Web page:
Friday, February 22, 2013

Here's a birthday card I drew for my daughter, who turned 13 last week...the entire family is nuts about The Great British Bake-Off.

Hip Hip, Hooray!! A Publishing Deal AT LAST!
An illustrated journal of finding my artistic mojo in Mauritius

Here's the sample that got me the gig...I hope you enjoy it.

The other day it was wonderfully sunny and gorgeous out and I was itching to go up the road and draw. "But the kids will be home any minute," said my husband, "and they'll pester me for food, and I need to get back to work." "Don't worry," I said. "Send them up to me with their sketch kits. They'll be thrilled, trust me." Off I went and was drawing away happily when I looked down the road into the sun and saw all three of them trudging up the road with their sketch kits slung over their shoulders. My neighbour Siobhán was out walking her dog and we were chatting as the kids approached. "Isn't that a sight, Siobhán," I said. "Look at my little ones with their sketch kits! I'm so proud!" "Ah sure they're gorgeous, Ró...and don't we live in paradise?" said Siobhán, and off she went. The kids settled down. Within five seconds my eldest was chasing my middle child with the legs of her stool: she had chosen a daffodil to draw and he wanted to draw the same one, in spite of the fact that there were lots of daffodils around. The one she had chosen was the most open. He knows that she is incredibly territorial and he shouldn't have been surprised when she lost the plot and tried to whack him the legs of her stool. A juggernaut could have come roaring up the road and they would have been oblivious, so intent were they on carrying on their row. "She poked me with her paintbrush!" my boy wailed. "I'm going home!" Off he stomped back towards the house, and so the happy Little House on the Prairie vibe lay in tatters on the scrubby early spring grass. The youngest, however, can always be relied on to do something cute, and she nipped into the adjacent field for a little stroll. On her return, she thrust something into my face. "Stop distracting me!" I said. "But I've made this for you!" she said. "A daisy chain!" "Yeah, that's great, but I can't see and you're distracting me," I said.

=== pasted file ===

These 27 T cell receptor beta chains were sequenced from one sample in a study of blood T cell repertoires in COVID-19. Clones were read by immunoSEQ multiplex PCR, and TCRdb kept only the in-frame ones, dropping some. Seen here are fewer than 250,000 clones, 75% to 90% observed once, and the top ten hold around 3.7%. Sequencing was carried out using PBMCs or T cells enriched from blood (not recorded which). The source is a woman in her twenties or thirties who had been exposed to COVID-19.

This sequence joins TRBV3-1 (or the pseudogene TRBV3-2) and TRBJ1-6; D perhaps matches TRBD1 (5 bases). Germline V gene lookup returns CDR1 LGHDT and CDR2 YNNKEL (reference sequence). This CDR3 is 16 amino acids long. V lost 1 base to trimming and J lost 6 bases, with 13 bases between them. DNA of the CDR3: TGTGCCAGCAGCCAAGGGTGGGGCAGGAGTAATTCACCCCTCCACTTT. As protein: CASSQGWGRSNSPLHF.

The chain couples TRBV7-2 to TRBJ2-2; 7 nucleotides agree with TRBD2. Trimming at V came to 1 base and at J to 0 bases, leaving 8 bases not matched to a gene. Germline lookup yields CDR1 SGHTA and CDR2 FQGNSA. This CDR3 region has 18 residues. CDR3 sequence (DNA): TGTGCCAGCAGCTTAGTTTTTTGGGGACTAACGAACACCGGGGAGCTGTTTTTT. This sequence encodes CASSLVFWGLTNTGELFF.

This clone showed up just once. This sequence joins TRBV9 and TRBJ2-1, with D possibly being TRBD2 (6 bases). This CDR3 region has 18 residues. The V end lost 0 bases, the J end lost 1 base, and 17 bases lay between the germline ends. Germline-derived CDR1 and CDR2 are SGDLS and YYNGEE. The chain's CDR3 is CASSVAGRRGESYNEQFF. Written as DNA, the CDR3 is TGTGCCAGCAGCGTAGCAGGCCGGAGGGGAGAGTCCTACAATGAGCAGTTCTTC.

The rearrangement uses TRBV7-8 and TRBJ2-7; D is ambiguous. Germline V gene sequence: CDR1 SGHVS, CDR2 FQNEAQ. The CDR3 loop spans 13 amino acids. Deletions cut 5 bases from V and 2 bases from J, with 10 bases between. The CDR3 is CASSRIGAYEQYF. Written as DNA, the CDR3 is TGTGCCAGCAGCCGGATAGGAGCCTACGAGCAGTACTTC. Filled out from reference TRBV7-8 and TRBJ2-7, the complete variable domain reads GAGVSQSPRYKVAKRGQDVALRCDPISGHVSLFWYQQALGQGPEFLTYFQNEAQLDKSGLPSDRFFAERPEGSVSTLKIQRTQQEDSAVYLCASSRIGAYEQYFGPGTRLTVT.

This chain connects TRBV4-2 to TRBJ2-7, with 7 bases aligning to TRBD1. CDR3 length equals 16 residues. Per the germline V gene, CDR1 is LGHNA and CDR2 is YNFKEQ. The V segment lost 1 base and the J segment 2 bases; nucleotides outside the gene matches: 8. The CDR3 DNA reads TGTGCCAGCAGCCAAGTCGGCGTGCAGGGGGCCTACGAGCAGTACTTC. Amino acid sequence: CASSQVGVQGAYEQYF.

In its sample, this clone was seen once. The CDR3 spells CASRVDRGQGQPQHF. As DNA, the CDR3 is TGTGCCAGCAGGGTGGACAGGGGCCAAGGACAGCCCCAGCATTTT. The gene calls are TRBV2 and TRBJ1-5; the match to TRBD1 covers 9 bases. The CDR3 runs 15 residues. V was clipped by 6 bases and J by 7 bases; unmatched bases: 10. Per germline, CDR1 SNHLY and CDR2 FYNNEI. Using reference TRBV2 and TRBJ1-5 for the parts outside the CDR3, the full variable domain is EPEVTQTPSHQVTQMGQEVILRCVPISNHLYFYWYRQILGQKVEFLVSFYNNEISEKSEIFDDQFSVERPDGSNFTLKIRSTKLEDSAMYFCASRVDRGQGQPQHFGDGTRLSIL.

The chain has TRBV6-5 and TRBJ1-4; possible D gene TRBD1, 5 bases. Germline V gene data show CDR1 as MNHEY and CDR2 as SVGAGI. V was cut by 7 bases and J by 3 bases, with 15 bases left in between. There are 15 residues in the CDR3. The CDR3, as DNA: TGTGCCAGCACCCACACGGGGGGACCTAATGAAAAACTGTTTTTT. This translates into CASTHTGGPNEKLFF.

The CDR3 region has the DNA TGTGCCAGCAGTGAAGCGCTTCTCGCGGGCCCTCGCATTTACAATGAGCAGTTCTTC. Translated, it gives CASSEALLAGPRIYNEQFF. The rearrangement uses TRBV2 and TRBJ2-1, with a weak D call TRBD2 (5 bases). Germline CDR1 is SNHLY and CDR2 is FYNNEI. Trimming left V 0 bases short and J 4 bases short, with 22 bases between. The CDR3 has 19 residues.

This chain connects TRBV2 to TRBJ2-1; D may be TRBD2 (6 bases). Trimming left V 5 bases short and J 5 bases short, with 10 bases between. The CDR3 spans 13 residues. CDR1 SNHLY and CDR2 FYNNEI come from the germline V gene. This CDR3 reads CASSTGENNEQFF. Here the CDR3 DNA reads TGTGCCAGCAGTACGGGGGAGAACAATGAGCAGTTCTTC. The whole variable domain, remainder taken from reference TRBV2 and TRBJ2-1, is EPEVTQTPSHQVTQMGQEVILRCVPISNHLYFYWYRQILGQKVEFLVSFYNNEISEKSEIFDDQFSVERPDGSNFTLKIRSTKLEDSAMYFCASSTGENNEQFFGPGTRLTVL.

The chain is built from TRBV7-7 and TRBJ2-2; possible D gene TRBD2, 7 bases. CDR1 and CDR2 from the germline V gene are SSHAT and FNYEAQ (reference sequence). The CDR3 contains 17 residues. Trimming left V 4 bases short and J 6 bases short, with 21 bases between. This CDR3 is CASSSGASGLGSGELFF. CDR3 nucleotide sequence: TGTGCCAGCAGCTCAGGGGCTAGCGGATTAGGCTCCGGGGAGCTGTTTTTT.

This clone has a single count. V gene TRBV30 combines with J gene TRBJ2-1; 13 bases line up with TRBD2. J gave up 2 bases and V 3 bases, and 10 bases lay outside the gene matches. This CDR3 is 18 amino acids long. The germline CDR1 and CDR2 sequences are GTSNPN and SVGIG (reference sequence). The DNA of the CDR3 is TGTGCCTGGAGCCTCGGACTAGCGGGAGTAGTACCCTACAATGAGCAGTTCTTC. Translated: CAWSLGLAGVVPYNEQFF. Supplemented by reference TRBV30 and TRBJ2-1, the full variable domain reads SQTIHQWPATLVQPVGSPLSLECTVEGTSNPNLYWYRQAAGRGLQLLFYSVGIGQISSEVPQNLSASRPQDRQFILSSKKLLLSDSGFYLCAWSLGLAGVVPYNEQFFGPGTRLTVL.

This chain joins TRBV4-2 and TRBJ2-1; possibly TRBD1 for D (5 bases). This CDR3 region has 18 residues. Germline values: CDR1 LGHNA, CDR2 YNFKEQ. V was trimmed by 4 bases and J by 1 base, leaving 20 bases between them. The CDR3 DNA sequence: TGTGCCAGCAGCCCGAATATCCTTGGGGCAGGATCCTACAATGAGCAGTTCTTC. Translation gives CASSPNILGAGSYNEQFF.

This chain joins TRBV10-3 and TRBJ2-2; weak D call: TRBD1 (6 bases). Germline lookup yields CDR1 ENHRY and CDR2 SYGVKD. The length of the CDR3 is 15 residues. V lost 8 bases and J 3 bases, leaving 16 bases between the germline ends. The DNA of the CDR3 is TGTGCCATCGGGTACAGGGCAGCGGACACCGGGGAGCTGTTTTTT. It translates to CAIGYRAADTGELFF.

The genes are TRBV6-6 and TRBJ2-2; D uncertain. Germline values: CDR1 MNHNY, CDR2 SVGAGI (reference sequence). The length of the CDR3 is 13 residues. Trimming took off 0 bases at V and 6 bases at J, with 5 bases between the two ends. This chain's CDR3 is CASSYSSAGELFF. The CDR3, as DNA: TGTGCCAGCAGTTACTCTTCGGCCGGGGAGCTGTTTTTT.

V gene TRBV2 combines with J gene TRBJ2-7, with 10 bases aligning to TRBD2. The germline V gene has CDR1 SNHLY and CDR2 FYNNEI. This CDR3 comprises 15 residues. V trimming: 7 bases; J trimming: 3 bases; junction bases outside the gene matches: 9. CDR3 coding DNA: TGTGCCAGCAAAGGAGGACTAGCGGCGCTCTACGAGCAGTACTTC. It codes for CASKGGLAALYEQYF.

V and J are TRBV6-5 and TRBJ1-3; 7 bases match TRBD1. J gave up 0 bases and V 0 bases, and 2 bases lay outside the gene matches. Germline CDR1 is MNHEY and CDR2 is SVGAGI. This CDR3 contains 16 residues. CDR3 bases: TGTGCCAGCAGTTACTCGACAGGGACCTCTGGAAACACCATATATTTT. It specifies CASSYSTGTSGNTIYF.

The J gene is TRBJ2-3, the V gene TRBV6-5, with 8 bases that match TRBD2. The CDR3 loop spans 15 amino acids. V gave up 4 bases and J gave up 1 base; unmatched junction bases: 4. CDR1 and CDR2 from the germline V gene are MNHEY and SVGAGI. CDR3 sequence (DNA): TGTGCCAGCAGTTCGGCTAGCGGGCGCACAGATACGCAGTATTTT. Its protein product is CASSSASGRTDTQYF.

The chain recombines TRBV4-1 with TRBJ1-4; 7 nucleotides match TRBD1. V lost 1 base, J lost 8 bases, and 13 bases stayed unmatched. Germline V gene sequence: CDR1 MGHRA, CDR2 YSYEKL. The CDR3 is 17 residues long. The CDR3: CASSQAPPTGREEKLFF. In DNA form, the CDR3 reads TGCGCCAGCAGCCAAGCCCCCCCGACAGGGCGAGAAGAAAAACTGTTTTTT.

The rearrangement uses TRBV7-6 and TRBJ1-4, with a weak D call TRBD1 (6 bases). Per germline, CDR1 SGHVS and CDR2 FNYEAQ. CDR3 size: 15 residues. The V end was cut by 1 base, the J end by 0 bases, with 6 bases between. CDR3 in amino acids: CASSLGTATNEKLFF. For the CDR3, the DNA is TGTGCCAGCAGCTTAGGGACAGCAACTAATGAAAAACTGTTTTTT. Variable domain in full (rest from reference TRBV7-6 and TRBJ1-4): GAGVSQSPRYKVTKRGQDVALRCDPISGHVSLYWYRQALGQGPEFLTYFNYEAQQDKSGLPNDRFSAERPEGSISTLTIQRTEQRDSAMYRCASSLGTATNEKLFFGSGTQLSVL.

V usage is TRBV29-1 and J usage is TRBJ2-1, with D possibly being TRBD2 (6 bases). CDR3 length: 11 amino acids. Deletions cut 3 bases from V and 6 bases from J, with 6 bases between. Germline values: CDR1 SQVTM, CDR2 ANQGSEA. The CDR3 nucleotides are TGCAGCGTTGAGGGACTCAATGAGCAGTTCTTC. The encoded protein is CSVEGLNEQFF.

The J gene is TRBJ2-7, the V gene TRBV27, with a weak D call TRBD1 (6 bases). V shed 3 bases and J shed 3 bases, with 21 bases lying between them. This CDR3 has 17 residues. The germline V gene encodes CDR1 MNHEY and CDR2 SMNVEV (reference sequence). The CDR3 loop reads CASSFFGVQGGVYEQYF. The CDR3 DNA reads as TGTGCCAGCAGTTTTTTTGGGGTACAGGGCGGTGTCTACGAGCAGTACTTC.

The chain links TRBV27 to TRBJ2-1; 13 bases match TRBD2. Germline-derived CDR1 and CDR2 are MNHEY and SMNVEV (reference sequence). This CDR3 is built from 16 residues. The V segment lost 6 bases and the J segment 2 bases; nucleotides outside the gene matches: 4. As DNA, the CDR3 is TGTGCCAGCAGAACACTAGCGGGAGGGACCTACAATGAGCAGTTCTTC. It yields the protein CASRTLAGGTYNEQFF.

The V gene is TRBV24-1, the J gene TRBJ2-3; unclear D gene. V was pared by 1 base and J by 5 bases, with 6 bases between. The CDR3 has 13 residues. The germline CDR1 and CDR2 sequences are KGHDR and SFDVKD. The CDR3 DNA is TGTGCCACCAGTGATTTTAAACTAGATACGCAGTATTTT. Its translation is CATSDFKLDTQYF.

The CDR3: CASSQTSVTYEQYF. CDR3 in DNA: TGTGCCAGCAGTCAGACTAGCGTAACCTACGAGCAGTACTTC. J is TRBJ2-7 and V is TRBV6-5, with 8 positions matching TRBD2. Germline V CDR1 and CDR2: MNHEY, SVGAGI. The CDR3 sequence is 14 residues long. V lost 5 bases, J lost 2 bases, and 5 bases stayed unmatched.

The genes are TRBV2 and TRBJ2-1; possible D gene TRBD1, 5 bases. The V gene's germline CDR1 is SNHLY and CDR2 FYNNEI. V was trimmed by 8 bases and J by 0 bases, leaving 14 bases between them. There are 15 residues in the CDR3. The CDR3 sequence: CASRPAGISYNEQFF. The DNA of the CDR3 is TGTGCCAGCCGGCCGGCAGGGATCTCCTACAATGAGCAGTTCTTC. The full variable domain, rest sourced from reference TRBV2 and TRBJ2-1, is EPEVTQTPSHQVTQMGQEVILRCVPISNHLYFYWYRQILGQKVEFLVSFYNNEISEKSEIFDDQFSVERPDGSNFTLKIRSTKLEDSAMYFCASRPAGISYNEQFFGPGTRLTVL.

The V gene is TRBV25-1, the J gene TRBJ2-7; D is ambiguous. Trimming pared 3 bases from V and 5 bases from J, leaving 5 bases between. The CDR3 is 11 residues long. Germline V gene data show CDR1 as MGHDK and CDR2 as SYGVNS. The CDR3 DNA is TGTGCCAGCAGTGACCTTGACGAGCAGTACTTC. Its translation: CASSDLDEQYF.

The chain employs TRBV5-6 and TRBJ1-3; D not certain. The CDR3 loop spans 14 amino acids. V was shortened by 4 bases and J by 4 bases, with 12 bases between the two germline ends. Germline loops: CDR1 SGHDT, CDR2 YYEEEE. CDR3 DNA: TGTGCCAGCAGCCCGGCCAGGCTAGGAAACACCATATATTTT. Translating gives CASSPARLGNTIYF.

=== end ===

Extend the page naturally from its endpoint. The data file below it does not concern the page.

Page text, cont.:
I had to cut the sketch short as I had to catch the post but I mean to go back and finish the wall in front of the house.
I sent my mother the drawing later on and told her about the fighting. "How on earth did you continue drawing with all that going on?"
The house was built in 1789 and I believe the first guy wasn't too bad - invited villagers to family christenings, that kind of thing. But the rest weren't so good, seemingly. Anyway the whole thing came to an end in the early 1920's when it was burned out. The last occupants never married and died in poverty, or so I've heard. Newspapers for bedding. Rain pouring in the roof, dissolving the tablets in the hand of one elderly lady  before the eyes of the person who told me. The public health nurse who attended me on my eldest child also nursed one of the old ladies. "She lived to be 104," she told me.
There is a basement under the house. It's blocked off now by an enormous boulder but when I first lived here I often went down for an eerie visit. There are arched windows all around and each one casts a pale green light on the inside. There are many rooms down there, some of which have beer cans in them. You'd be a pretty remiss teenager if you hadn't done a bit of bush drinking down there. I think of the servants who spent all their time there: giving birth down there gives me the shivers. My husband's friend Eamonn had been drinking in the vicinity one time and I guess he and a mate decided to go and mess around the ruin. In the dark, Eamonn fell down the stairwell - the stairs have long since rotten away - and broke his leg.
Sometimes there is Irish Republican graffiti sprayed on the house walls.
If you walk to the back of the house and look out the windows you can see oyster beds in the estuary. They were owned by the occupants of the house. On the grounds of the house are a chapel, many stables, a personal pier and various walled gardens.
In a way, I'm glad the whole place is fenced off...those days of unequality are over now, around here at any rate, and the ruined house is dangerous.

Amaryllis and Other Plants
with Dog Footstool and Daughter Playing Violin
This painting is the view opposite the one with the mirror in it. I did it partly because I thought it would be cute to do the view opposite and partly because I badly wanted to draw the amaryllis that was just too gorgeous. It was a big bonus that my daughter was "persuaded" by my husband to do a little violin practice. They were engrossed in the "persuasion techniques" (much cajoling etc.)  and didn't notice my putting her in, or she would have been annoyed...Luckily she became quite immersed in the music (we knew she would if she gave it a chance) and she was pretty serene after a while.